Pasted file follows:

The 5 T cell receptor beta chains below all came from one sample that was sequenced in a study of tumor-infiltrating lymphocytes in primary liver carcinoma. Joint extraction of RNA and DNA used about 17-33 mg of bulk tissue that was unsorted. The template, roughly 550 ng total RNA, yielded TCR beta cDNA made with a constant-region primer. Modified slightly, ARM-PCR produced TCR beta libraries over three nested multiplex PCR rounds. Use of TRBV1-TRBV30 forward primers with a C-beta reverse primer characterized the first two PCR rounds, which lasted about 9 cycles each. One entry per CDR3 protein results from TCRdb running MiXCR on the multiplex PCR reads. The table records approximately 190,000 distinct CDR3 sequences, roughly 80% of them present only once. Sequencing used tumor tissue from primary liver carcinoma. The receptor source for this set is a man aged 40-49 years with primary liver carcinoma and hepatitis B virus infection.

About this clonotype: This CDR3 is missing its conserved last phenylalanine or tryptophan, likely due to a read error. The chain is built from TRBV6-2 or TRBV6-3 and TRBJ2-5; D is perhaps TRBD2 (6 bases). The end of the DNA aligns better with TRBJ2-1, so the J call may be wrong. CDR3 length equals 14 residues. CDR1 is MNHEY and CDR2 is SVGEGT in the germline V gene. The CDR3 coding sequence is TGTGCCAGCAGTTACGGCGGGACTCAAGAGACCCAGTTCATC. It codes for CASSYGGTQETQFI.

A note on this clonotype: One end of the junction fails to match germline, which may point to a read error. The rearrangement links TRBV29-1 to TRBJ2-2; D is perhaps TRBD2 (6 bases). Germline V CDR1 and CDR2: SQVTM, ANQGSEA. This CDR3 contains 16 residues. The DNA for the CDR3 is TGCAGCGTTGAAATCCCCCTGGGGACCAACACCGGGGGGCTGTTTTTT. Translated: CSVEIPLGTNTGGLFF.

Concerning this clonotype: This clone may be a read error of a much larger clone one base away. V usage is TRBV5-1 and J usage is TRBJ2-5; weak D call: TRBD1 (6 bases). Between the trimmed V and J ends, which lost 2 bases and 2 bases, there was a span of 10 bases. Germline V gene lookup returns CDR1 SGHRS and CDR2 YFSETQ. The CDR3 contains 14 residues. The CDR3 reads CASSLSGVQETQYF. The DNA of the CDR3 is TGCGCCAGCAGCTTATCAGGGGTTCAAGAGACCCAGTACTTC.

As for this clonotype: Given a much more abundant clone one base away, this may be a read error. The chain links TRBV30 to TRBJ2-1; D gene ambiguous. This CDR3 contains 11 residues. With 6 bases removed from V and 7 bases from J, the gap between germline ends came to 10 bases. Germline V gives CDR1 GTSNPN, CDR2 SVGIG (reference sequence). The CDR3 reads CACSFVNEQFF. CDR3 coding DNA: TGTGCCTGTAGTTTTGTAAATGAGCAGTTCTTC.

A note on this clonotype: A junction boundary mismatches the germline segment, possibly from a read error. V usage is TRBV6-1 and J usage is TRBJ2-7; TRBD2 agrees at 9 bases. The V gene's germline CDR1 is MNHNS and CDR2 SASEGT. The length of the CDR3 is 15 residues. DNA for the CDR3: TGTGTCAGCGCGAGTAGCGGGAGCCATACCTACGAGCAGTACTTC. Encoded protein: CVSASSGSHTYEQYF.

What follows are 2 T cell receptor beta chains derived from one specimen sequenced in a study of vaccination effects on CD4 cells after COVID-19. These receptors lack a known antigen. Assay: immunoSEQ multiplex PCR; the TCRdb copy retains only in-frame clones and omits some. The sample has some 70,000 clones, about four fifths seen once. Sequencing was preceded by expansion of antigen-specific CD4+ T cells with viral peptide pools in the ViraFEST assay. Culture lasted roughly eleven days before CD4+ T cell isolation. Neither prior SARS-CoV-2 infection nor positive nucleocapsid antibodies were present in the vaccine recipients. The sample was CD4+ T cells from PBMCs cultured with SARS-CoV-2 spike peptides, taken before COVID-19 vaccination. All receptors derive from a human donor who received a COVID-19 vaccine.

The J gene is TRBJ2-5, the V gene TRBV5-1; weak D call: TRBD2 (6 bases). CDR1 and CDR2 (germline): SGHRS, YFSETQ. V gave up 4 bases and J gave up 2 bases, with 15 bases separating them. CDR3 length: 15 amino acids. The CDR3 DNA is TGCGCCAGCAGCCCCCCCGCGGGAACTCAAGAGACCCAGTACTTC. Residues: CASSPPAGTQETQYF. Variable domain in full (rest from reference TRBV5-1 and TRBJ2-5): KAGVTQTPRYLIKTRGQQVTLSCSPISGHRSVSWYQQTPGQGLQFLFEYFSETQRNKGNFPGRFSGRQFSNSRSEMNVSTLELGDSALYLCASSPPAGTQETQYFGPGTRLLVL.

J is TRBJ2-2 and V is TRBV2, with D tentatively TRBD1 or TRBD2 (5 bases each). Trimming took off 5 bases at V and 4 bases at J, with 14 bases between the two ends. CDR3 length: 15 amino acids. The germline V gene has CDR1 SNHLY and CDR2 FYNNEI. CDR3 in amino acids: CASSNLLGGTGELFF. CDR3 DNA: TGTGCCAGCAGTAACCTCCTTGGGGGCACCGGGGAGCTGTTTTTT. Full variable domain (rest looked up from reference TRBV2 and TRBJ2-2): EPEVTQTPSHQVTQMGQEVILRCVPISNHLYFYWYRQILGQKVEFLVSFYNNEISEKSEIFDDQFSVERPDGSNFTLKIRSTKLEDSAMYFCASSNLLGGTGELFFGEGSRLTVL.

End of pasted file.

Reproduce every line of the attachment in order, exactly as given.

The 5 T cell receptor beta chains below all came from one sample that was sequenced in a study of tumor-infiltrating lymphocytes in primary liver carcinoma. Joint extraction of RNA and DNA used about 17-33 mg of bulk tissue that was unsorted. The template, roughly 550 ng total RNA, yielded TCR beta cDNA made with a constant-region primer. Modified slightly, ARM-PCR produced TCR beta libraries over three nested multiplex PCR rounds. Use of TRBV1-TRBV30 forward primers with a C-beta reverse primer characterized the first two PCR rounds, which lasted about 9 cycles each. One entry per CDR3 protein results from TCRdb running MiXCR on the multiplex PCR reads. The table records approximately 190,000 distinct CDR3 sequences, roughly 80% of them present only once. Sequencing used tumor tissue from primary liver carcinoma. The receptor source for this set is a man aged 40-49 years with primary liver carcinoma and hepatitis B virus infection.

About this clonotype: This CDR3 is missing its conserved last phenylalanine or tryptophan, likely due to a read error. The chain is built from TRBV6-2 or TRBV6-3 and TRBJ2-5; D is perhaps TRBD2 (6 bases). The end of the DNA aligns better with TRBJ2-1, so the J call may be wrong. CDR3 length equals 14 residues. CDR1 is MNHEY and CDR2 is SVGEGT in the germline V gene. The CDR3 coding sequence is TGTGCCAGCAGTTACGGCGGGACTCAAGAGACCCAGTTCATC. It codes for CASSYGGTQETQFI.

A note on this clonotype: One end of the junction fails to match germline, which may point to a read error. The rearrangement links TRBV29-1 to TRBJ2-2; D is perhaps TRBD2 (6 bases). Germline V CDR1 and CDR2: SQVTM, ANQGSEA. This CDR3 contains 16 residues. The DNA for the CDR3 is TGCAGCGTTGAAATCCCCCTGGGGACCAACACCGGGGGGCTGTTTTTT. Translated: CSVEIPLGTNTGGLFF.

Concerning this clonotype: This clone may be a read error of a much larger clone one base away. V usage is TRBV5-1 and J usage is TRBJ2-5; weak D call: TRBD1 (6 bases). Between the trimmed V and J ends, which lost 2 bases and 2 bases, there was a span of 10 bases. Germline V gene lookup returns CDR1 SGHRS and CDR2 YFSETQ. The CDR3 contains 14 residues. The CDR3 reads CASSLSGVQETQYF. The DNA of the CDR3 is TGCGCCAGCAGCTTATCAGGGGTTCAAGAGACCCAGTACTTC.

As for this clonotype: Given a much more abundant clone one base away, this may be a read error. The chain links TRBV30 to TRBJ2-1; D gene ambiguous. This CDR3 contains 11 residues. With 6 bases removed from V and 7 bases from J, the gap between germline ends came to 10 bases. Germline V gives CDR1 GTSNPN, CDR2 SVGIG (reference sequence). The CDR3 reads CACSFVNEQFF. CDR3 coding DNA: TGTGCCTGTAGTTTTGTAAATGAGCAGTTCTTC.

A note on this clonotype: A junction boundary mismatches the germline segment, possibly from a read error. V usage is TRBV6-1 and J usage is TRBJ2-7; TRBD2 agrees at 9 bases. The V gene's germline CDR1 is MNHNS and CDR2 SASEGT. The length of the CDR3 is 15 residues. DNA for the CDR3: TGTGTCAGCGCGAGTAGCGGGAGCCATACCTACGAGCAGTACTTC. Encoded protein: CVSASSGSHTYEQYF.

What follows are 2 T cell receptor beta chains derived from one specimen sequenced in a study of vaccination effects on CD4 cells after COVID-19. These receptors lack a known antigen. Assay: immunoSEQ multiplex PCR; the TCRdb copy retains only in-frame clones and omits some. The sample has some 70,000 clones, about four fifths seen once. Sequencing was preceded by expansion of antigen-specific CD4+ T cells with viral peptide pools in the ViraFEST assay. Culture lasted roughly eleven days before CD4+ T cell isolation. Neither prior SARS-CoV-2 infection nor positive nucleocapsid antibodies were present in the vaccine recipients. The sample was CD4+ T cells from PBMCs cultured with SARS-CoV-2 spike peptides, taken before COVID-19 vaccination. All receptors derive from a human donor who received a COVID-19 vaccine.

The J gene is TRBJ2-5, the V gene TRBV5-1; weak D call: TRBD2 (6 bases). CDR1 and CDR2 (germline): SGHRS, YFSETQ. V gave up 4 bases and J gave up 2 bases, with 15 bases separating them. CDR3 length: 15 amino acids. The CDR3 DNA is TGCGCCAGCAGCCCCCCCGCGGGAACTCAAGAGACCCAGTACTTC. Residues: CASSPPAGTQETQYF. Variable domain in full (rest from reference TRBV5-1 and TRBJ2-5): KAGVTQTPRYLIKTRGQQVTLSCSPISGHRSVSWYQQTPGQGLQFLFEYFSETQRNKGNFPGRFSGRQFSNSRSEMNVSTLELGDSALYLCASSPPAGTQETQYFGPGTRLLVL.

J is TRBJ2-2 and V is TRBV2, with D tentatively TRBD1 or TRBD2 (5 bases each). Trimming took off 5 bases at V and 4 bases at J, with 14 bases between the two ends. CDR3 length: 15 amino acids. The germline V gene has CDR1 SNHLY and CDR2 FYNNEI. CDR3 in amino acids: CASSNLLGGTGELFF. CDR3 DNA: TGTGCCAGCAGTAACCTCCTTGGGGGCACCGGGGAGCTGTTTTTT. Full variable domain (rest looked up from reference TRBV2 and TRBJ2-2): EPEVTQTPSHQVTQMGQEVILRCVPISNHLYFYWYRQILGQKVEFLVSFYNNEISEKSEIFDDQFSVERPDGSNFTLKIRSTKLEDSAMYFCASSNLLGGTGELFFGEGSRLTVL.